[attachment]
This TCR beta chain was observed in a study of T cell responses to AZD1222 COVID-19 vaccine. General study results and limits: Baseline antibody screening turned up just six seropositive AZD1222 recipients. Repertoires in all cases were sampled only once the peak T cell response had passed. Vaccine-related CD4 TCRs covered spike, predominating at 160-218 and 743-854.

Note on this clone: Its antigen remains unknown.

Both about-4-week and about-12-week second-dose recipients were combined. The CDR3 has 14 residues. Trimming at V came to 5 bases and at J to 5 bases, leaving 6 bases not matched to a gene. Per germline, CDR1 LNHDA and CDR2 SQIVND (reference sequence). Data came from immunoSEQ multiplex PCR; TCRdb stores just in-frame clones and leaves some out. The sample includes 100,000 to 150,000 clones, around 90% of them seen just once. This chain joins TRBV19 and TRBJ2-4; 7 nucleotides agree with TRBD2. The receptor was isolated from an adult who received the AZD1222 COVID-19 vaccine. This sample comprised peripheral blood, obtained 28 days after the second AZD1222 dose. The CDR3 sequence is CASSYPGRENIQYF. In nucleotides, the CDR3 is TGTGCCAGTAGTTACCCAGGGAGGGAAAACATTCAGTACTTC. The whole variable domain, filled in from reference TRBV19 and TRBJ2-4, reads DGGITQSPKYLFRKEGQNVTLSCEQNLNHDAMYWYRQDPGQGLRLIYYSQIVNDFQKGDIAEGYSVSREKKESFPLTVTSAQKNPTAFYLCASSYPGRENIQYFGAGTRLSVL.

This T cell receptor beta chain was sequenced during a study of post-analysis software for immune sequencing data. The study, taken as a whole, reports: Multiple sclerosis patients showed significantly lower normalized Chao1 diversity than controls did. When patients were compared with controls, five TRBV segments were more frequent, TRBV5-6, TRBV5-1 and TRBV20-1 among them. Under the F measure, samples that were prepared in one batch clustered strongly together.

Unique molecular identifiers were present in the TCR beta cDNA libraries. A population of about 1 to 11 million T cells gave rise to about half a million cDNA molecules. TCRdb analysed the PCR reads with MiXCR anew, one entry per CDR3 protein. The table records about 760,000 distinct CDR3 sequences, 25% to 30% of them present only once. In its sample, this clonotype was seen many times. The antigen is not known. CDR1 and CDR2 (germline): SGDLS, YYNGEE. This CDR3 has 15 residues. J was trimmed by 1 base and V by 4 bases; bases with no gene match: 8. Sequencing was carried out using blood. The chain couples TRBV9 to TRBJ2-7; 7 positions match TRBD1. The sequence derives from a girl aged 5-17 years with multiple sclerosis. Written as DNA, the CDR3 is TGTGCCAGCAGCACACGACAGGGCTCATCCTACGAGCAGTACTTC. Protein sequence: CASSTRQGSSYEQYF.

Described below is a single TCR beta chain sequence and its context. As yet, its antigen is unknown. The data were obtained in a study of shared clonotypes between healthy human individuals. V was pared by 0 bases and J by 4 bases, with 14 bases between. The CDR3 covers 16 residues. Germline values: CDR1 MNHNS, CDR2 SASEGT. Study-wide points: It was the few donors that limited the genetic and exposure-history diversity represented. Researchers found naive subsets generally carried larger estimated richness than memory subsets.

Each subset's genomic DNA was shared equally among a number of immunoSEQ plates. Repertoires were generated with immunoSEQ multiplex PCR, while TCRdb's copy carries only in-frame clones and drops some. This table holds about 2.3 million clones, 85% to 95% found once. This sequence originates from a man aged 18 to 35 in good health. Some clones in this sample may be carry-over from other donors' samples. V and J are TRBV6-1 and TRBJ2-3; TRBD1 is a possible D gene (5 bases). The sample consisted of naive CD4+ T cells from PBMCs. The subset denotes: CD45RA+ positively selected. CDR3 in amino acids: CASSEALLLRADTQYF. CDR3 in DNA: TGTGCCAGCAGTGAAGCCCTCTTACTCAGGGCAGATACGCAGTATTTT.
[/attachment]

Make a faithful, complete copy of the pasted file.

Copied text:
This TCR beta chain was observed in a study of T cell responses to AZD1222 COVID-19 vaccine. General study results and limits: Baseline antibody screening turned up just six seropositive AZD1222 recipients. Repertoires in all cases were sampled only once the peak T cell response had passed. Vaccine-related CD4 TCRs covered spike, predominating at 160-218 and 743-854.

Note on this clone: Its antigen remains unknown.

Both about-4-week and about-12-week second-dose recipients were combined. The CDR3 has 14 residues. Trimming at V came to 5 bases and at J to 5 bases, leaving 6 bases not matched to a gene. Per germline, CDR1 LNHDA and CDR2 SQIVND (reference sequence). Data came from immunoSEQ multiplex PCR; TCRdb stores just in-frame clones and leaves some out. The sample includes 100,000 to 150,000 clones, around 90% of them seen just once. This chain joins TRBV19 and TRBJ2-4; 7 nucleotides agree with TRBD2. The receptor was isolated from an adult who received the AZD1222 COVID-19 vaccine. This sample comprised peripheral blood, obtained 28 days after the second AZD1222 dose. The CDR3 sequence is CASSYPGRENIQYF. In nucleotides, the CDR3 is TGTGCCAGTAGTTACCCAGGGAGGGAAAACATTCAGTACTTC. The whole variable domain, filled in from reference TRBV19 and TRBJ2-4, reads DGGITQSPKYLFRKEGQNVTLSCEQNLNHDAMYWYRQDPGQGLRLIYYSQIVNDFQKGDIAEGYSVSREKKESFPLTVTSAQKNPTAFYLCASSYPGRENIQYFGAGTRLSVL.

This T cell receptor beta chain was sequenced during a study of post-analysis software for immune sequencing data. The study, taken as a whole, reports: Multiple sclerosis patients showed significantly lower normalized Chao1 diversity than controls did. When patients were compared with controls, five TRBV segments were more frequent, TRBV5-6, TRBV5-1 and TRBV20-1 among them. Under the F measure, samples that were prepared in one batch clustered strongly together.

Unique molecular identifiers were present in the TCR beta cDNA libraries. A population of about 1 to 11 million T cells gave rise to about half a million cDNA molecules. TCRdb analysed the PCR reads with MiXCR anew, one entry per CDR3 protein. The table records about 760,000 distinct CDR3 sequences, 25% to 30% of them present only once. In its sample, this clonotype was seen many times. The antigen is not known. CDR1 and CDR2 (germline): SGDLS, YYNGEE. This CDR3 has 15 residues. J was trimmed by 1 base and V by 4 bases; bases with no gene match: 8. Sequencing was carried out using blood. The chain couples TRBV9 to TRBJ2-7; 7 positions match TRBD1. The sequence derives from a girl aged 5-17 years with multiple sclerosis. Written as DNA, the CDR3 is TGTGCCAGCAGCACACGACAGGGCTCATCCTACGAGCAGTACTTC. Protein sequence: CASSTRQGSSYEQYF.

Described below is a single TCR beta chain sequence and its context. As yet, its antigen is unknown. The data were obtained in a study of shared clonotypes between healthy human individuals. V was pared by 0 bases and J by 4 bases, with 14 bases between. The CDR3 covers 16 residues. Germline values: CDR1 MNHNS, CDR2 SASEGT. Study-wide points: It was the few donors that limited the genetic and exposure-history diversity represented. Researchers found naive subsets generally carried larger estimated richness than memory subsets.

Each subset's genomic DNA was shared equally among a number of immunoSEQ plates. Repertoires were generated with immunoSEQ multiplex PCR, while TCRdb's copy carries only in-frame clones and drops some. This table holds about 2.3 million clones, 85% to 95% found once. This sequence originates from a man aged 18 to 35 in good health. Some clones in this sample may be carry-over from other donors' samples. V and J are TRBV6-1 and TRBJ2-3; TRBD1 is a possible D gene (5 bases). The sample consisted of naive CD4+ T cells from PBMCs. The subset denotes: CD45RA+ positively selected. CDR3 in amino acids: CASSEALLLRADTQYF. CDR3 in DNA: TGTGCCAGCAGTGAAGCCCTCTTACTCAGGGCAGATACGCAGTATTTT.